The Microeconomics of Competitiveness (MoC) Network
The MoC network is a Harvard Business School initiative to promote leading edge research and teaching in the area of ‘competitiveness’ of nations and regions. The MoC Network has been in operation since 2005, and is led by Professor Michael E Porter, whose initial work, ‘The Competitive Advantage of Nations’ (1990) established the concept of competitiveness to be not just applicable to individual firms, but equally to nations, and regions (within larger nations), and that a competitive nation (or region) would foster the development of competitive sectors and firms.
Most of the factors that determine competitiveness are more closely related to factors that affect the individual firms, hence the title ‘microeconomics of competitiveness’. The components of what we now consider ‘competitiveness’ are based on a nation’s ability to create a competitive environment where firms can prosper. These include countries’ ability to provide a strong institutional frame-work, a comprehensive provision of health services and primary, secondary and higher education systems that provide a workforce with the skills and abilities that are demanded, an efficient labour market and well developed financial markets able to provide the range of finance required for a diverse private sector, including start-ups, to foster a vibrant entrepreneurial community.
Above all, MoC provides a framework to assess a nation’s ability to innovate and lead with new technologies and services, which will make it truly competitive. As such, MoC covers a very broad range of subjects from economics, to finance and management, and forms the heart of modern business management thinking by establishing ‘competitiveness’ as the platform for productivity and growth, and incorporates a wide range of diverse components necessary for a nation to be considered ‘competitive’.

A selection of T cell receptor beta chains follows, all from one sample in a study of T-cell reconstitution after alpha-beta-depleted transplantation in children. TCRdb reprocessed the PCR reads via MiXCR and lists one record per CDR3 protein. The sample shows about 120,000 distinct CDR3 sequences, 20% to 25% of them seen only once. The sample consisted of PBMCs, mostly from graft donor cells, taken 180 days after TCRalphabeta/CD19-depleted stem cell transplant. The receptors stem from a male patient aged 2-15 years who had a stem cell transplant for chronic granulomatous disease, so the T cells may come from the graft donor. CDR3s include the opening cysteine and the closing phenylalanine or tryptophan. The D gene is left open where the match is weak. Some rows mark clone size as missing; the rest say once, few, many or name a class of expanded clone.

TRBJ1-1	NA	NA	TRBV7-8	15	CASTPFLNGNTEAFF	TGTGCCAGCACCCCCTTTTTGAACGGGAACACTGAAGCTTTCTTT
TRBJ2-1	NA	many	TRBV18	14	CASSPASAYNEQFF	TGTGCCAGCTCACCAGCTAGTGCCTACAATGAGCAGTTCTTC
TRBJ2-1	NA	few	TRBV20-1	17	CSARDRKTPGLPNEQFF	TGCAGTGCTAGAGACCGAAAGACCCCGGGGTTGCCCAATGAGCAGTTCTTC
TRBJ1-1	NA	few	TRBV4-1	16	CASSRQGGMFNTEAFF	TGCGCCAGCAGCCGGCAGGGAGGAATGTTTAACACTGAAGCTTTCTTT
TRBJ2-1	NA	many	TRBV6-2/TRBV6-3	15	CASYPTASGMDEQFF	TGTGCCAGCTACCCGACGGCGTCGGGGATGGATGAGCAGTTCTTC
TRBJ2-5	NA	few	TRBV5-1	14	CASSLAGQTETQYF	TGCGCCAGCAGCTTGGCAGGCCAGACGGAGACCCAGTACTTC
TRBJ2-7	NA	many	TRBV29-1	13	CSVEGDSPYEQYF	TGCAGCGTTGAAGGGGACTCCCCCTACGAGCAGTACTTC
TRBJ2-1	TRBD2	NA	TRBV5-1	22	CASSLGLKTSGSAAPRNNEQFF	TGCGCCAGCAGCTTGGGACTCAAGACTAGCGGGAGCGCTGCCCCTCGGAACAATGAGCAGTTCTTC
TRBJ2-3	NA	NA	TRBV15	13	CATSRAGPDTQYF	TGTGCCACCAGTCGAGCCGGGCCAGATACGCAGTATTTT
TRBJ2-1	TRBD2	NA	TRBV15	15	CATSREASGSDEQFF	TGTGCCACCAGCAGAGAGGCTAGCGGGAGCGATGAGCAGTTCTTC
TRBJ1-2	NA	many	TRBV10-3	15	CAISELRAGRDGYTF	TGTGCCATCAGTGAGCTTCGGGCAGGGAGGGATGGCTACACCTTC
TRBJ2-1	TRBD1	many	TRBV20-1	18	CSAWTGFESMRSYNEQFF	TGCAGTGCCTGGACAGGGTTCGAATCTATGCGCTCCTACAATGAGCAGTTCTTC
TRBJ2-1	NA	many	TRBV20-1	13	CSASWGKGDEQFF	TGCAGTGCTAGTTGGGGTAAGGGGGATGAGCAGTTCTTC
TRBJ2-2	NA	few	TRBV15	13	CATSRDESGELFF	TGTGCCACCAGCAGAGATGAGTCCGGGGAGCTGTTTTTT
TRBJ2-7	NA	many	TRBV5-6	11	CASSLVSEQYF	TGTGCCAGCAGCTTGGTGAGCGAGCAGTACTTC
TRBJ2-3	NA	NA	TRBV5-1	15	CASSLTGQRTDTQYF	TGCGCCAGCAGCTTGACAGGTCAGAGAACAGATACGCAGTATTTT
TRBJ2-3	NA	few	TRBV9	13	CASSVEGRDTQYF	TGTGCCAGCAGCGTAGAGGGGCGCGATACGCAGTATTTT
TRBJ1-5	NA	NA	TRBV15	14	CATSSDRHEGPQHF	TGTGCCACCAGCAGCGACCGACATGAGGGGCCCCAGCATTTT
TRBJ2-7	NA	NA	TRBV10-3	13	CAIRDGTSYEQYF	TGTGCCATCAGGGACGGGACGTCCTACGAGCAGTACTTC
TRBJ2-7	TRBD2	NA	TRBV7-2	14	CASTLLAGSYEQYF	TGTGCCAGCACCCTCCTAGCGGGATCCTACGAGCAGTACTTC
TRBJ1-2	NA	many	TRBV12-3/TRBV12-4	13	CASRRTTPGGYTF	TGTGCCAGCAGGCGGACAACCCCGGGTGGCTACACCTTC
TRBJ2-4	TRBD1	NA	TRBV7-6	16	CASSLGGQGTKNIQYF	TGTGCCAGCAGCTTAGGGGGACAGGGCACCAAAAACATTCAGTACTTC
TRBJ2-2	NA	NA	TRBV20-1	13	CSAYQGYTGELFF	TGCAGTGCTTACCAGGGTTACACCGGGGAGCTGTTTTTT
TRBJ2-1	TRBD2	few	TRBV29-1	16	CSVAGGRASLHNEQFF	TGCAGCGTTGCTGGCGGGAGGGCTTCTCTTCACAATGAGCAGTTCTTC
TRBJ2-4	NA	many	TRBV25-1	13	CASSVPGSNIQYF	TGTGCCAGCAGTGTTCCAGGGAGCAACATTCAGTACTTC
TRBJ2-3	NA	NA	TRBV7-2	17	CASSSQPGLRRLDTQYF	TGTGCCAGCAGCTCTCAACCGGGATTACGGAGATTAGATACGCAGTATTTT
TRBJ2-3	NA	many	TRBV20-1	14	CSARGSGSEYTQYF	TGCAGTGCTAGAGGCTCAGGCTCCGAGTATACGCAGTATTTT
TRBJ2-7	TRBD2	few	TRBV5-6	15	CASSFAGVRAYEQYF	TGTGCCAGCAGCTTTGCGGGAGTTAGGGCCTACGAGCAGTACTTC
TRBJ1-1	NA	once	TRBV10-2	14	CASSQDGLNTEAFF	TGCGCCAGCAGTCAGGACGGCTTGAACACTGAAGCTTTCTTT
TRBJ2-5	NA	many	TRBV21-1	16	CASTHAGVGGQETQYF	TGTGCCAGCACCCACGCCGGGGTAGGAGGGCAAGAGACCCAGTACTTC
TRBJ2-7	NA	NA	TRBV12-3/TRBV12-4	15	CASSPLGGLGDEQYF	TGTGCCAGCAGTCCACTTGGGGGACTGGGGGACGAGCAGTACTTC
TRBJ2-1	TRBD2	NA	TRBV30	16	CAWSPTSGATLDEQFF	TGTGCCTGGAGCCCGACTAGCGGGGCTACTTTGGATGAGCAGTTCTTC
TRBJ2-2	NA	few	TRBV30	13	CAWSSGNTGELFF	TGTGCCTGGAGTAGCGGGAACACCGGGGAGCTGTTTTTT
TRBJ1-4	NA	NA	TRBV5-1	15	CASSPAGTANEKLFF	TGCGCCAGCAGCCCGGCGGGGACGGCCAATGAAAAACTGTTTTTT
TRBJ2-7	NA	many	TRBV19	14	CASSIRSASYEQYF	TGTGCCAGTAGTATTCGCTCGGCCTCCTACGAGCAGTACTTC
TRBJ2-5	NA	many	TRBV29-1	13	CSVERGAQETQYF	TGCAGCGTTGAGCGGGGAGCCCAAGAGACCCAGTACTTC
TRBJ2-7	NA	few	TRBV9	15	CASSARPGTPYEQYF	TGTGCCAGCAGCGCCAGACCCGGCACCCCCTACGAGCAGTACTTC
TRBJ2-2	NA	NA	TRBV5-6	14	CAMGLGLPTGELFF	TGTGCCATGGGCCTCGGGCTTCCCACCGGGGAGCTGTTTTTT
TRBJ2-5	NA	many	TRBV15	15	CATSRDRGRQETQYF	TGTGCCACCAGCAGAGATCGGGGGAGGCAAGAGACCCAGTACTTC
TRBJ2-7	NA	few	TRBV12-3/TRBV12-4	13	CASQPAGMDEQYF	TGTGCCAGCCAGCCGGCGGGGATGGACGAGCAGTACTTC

As a result of the MoC initiative, growth and prosperity is being assessed in a much broader and more eclectic way. Indices of ‘competitiveness’, ‘wellbeing’, ‘innovation’, and ‘entrepreneurship’, are becoming mainstream in economic and managerial dialogue, and are now rapidly replacing ‘traditional’ unitary measures such as GDP, GNP and income per capita as primary measures of a nation’s growth and development. The MoC Network, actively led by Professor Michael Porter, is playing a lead role in developing research into, and teaching of, competitiveness-related subjects at business schools and for executive programmes. The core of the national competitiveness framework has been cluster mapping, namely the assessment of the competitive strengths of clusters, groups of associated firms, which would normally comprise a ‘sector’ (e.g. automotive, textiles, tourism, financial sector clusters). More recent work has focused on management in the disruptive environment created by new technological developments, and the concept of ‘shared values’, developing a more sustainable model of sustainable business development, to replace the largely out-dated corporate social responsibility models. Furthermore, the MoC Network is developing new indices to measure growth and development. Most recently this has included the ‘Social Progress Imperative’ (http://www.socialprogressimperative.org), which is rapidly becoming a mainstream indicator of social development in relation to a nation’s level of income, and a benchmark guide for social investment.
The MoC Network comprises around 100 universities, business schools and institutions from all over the world that are teaching the MoC programmes and who are contributing to the development of research into competitiveness in various nations, regions, sectors and aspects of management, regulation and policy making.